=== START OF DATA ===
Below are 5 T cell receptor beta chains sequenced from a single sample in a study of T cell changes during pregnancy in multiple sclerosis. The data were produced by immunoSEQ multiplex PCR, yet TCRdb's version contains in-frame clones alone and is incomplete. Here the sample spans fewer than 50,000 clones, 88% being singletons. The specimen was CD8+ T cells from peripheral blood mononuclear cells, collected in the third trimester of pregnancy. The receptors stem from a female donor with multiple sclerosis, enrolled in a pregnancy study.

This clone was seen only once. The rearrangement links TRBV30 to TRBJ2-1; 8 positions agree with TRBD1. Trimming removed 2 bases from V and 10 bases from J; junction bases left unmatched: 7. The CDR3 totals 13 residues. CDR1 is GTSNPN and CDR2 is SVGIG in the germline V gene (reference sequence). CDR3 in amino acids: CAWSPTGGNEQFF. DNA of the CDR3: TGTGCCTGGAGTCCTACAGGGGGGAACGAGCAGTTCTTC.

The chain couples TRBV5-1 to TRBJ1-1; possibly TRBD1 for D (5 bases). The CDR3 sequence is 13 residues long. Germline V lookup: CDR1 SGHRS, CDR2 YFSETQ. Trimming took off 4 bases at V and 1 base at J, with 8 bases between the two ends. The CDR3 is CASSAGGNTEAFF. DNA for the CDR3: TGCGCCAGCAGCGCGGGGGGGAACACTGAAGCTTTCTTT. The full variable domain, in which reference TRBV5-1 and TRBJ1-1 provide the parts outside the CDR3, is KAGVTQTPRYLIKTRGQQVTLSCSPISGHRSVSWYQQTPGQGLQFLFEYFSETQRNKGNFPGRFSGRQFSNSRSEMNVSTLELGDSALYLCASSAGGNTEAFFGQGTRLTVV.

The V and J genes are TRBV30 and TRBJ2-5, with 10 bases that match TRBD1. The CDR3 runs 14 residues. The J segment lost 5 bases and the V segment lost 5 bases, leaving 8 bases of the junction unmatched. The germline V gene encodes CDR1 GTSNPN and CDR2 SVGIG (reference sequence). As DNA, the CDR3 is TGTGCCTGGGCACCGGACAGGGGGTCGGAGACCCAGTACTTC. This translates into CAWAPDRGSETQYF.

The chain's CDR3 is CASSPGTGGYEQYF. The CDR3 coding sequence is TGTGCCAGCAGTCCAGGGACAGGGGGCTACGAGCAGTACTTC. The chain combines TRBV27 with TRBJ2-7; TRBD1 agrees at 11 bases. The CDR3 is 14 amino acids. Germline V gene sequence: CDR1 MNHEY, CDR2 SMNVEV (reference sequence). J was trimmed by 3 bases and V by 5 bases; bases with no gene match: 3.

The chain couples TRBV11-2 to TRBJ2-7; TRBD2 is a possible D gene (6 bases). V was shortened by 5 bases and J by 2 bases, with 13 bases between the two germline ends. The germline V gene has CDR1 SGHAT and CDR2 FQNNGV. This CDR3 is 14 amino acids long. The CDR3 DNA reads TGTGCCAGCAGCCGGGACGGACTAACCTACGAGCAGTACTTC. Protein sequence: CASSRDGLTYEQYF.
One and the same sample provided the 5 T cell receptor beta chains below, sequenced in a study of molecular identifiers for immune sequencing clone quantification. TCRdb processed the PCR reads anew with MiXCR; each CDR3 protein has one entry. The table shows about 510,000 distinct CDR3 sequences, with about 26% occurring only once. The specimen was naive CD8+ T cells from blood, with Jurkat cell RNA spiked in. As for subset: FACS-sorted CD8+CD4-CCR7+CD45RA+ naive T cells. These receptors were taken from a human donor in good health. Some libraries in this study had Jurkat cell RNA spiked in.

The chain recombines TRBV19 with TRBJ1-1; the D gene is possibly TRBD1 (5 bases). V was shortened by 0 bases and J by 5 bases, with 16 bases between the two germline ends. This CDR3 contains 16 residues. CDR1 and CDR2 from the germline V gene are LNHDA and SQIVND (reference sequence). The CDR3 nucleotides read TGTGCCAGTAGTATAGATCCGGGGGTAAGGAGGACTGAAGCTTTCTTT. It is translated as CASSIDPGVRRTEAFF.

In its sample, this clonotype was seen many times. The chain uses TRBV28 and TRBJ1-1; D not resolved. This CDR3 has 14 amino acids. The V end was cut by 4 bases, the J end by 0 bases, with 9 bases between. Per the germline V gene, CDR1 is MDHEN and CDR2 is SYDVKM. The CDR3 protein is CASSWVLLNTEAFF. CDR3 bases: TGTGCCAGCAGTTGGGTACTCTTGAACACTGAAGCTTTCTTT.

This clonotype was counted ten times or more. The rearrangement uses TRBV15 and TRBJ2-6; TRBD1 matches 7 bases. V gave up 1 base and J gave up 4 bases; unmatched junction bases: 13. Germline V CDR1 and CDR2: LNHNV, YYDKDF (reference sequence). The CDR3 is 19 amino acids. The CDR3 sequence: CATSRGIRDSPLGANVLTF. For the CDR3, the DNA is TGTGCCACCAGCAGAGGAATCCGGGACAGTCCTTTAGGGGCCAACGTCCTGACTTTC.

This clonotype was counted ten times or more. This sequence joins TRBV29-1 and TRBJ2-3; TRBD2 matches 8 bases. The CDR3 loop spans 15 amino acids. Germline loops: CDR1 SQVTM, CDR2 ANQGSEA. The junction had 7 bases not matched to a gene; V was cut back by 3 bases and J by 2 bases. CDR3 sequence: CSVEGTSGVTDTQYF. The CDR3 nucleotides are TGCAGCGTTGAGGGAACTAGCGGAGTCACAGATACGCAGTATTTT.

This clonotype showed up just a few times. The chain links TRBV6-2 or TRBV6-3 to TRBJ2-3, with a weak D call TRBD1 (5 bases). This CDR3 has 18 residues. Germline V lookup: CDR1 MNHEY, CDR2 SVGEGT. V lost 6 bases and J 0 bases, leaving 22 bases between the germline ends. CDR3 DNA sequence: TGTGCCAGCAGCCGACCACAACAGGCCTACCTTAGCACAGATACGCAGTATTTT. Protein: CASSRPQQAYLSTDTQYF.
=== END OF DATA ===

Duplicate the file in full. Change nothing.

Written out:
Below are 5 T cell receptor beta chains sequenced from a single sample in a study of T cell changes during pregnancy in multiple sclerosis. The data were produced by immunoSEQ multiplex PCR, yet TCRdb's version contains in-frame clones alone and is incomplete. Here the sample spans fewer than 50,000 clones, 88% being singletons. The specimen was CD8+ T cells from peripheral blood mononuclear cells, collected in the third trimester of pregnancy. The receptors stem from a female donor with multiple sclerosis, enrolled in a pregnancy study.

This clone was seen only once. The rearrangement links TRBV30 to TRBJ2-1; 8 positions agree with TRBD1. Trimming removed 2 bases from V and 10 bases from J; junction bases left unmatched: 7. The CDR3 totals 13 residues. CDR1 is GTSNPN and CDR2 is SVGIG in the germline V gene (reference sequence). CDR3 in amino acids: CAWSPTGGNEQFF. DNA of the CDR3: TGTGCCTGGAGTCCTACAGGGGGGAACGAGCAGTTCTTC.

The chain couples TRBV5-1 to TRBJ1-1; possibly TRBD1 for D (5 bases). The CDR3 sequence is 13 residues long. Germline V lookup: CDR1 SGHRS, CDR2 YFSETQ. Trimming took off 4 bases at V and 1 base at J, with 8 bases between the two ends. The CDR3 is CASSAGGNTEAFF. DNA for the CDR3: TGCGCCAGCAGCGCGGGGGGGAACACTGAAGCTTTCTTT. The full variable domain, in which reference TRBV5-1 and TRBJ1-1 provide the parts outside the CDR3, is KAGVTQTPRYLIKTRGQQVTLSCSPISGHRSVSWYQQTPGQGLQFLFEYFSETQRNKGNFPGRFSGRQFSNSRSEMNVSTLELGDSALYLCASSAGGNTEAFFGQGTRLTVV.

The V and J genes are TRBV30 and TRBJ2-5, with 10 bases that match TRBD1. The CDR3 runs 14 residues. The J segment lost 5 bases and the V segment lost 5 bases, leaving 8 bases of the junction unmatched. The germline V gene encodes CDR1 GTSNPN and CDR2 SVGIG (reference sequence). As DNA, the CDR3 is TGTGCCTGGGCACCGGACAGGGGGTCGGAGACCCAGTACTTC. This translates into CAWAPDRGSETQYF.

The chain's CDR3 is CASSPGTGGYEQYF. The CDR3 coding sequence is TGTGCCAGCAGTCCAGGGACAGGGGGCTACGAGCAGTACTTC. The chain combines TRBV27 with TRBJ2-7; TRBD1 agrees at 11 bases. The CDR3 is 14 amino acids. Germline V gene sequence: CDR1 MNHEY, CDR2 SMNVEV (reference sequence). J was trimmed by 3 bases and V by 5 bases; bases with no gene match: 3.

The chain couples TRBV11-2 to TRBJ2-7; TRBD2 is a possible D gene (6 bases). V was shortened by 5 bases and J by 2 bases, with 13 bases between the two germline ends. The germline V gene has CDR1 SGHAT and CDR2 FQNNGV. This CDR3 is 14 amino acids long. The CDR3 DNA reads TGTGCCAGCAGCCGGGACGGACTAACCTACGAGCAGTACTTC. Protein sequence: CASSRDGLTYEQYF.
One and the same sample provided the 5 T cell receptor beta chains below, sequenced in a study of molecular identifiers for immune sequencing clone quantification. TCRdb processed the PCR reads anew with MiXCR; each CDR3 protein has one entry. The table shows about 510,000 distinct CDR3 sequences, with about 26% occurring only once. The specimen was naive CD8+ T cells from blood, with Jurkat cell RNA spiked in. As for subset: FACS-sorted CD8+CD4-CCR7+CD45RA+ naive T cells. These receptors were taken from a human donor in good health. Some libraries in this study had Jurkat cell RNA spiked in.

The chain recombines TRBV19 with TRBJ1-1; the D gene is possibly TRBD1 (5 bases). V was shortened by 0 bases and J by 5 bases, with 16 bases between the two germline ends. This CDR3 contains 16 residues. CDR1 and CDR2 from the germline V gene are LNHDA and SQIVND (reference sequence). The CDR3 nucleotides read TGTGCCAGTAGTATAGATCCGGGGGTAAGGAGGACTGAAGCTTTCTTT. It is translated as CASSIDPGVRRTEAFF.

In its sample, this clonotype was seen many times. The chain uses TRBV28 and TRBJ1-1; D not resolved. This CDR3 has 14 amino acids. The V end was cut by 4 bases, the J end by 0 bases, with 9 bases between. Per the germline V gene, CDR1 is MDHEN and CDR2 is SYDVKM. The CDR3 protein is CASSWVLLNTEAFF. CDR3 bases: TGTGCCAGCAGTTGGGTACTCTTGAACACTGAAGCTTTCTTT.

This clonotype was counted ten times or more. The rearrangement uses TRBV15 and TRBJ2-6; TRBD1 matches 7 bases. V gave up 1 base and J gave up 4 bases; unmatched junction bases: 13. Germline V CDR1 and CDR2: LNHNV, YYDKDF (reference sequence). The CDR3 is 19 amino acids. The CDR3 sequence: CATSRGIRDSPLGANVLTF. For the CDR3, the DNA is TGTGCCACCAGCAGAGGAATCCGGGACAGTCCTTTAGGGGCCAACGTCCTGACTTTC.

This clonotype was counted ten times or more. This sequence joins TRBV29-1 and TRBJ2-3; TRBD2 matches 8 bases. The CDR3 loop spans 15 amino acids. Germline loops: CDR1 SQVTM, CDR2 ANQGSEA. The junction had 7 bases not matched to a gene; V was cut back by 3 bases and J by 2 bases. CDR3 sequence: CSVEGTSGVTDTQYF. The CDR3 nucleotides are TGCAGCGTTGAGGGAACTAGCGGAGTCACAGATACGCAGTATTTT.

This clonotype showed up just a few times. The chain links TRBV6-2 or TRBV6-3 to TRBJ2-3, with a weak D call TRBD1 (5 bases). This CDR3 has 18 residues. Germline V lookup: CDR1 MNHEY, CDR2 SVGEGT. V lost 6 bases and J 0 bases, leaving 22 bases between the germline ends. CDR3 DNA sequence: TGTGCCAGCAGCCGACCACAACAGGCCTACCTTAGCACAGATACGCAGTATTTT. Protein: CASSRPQQAYLSTDTQYF.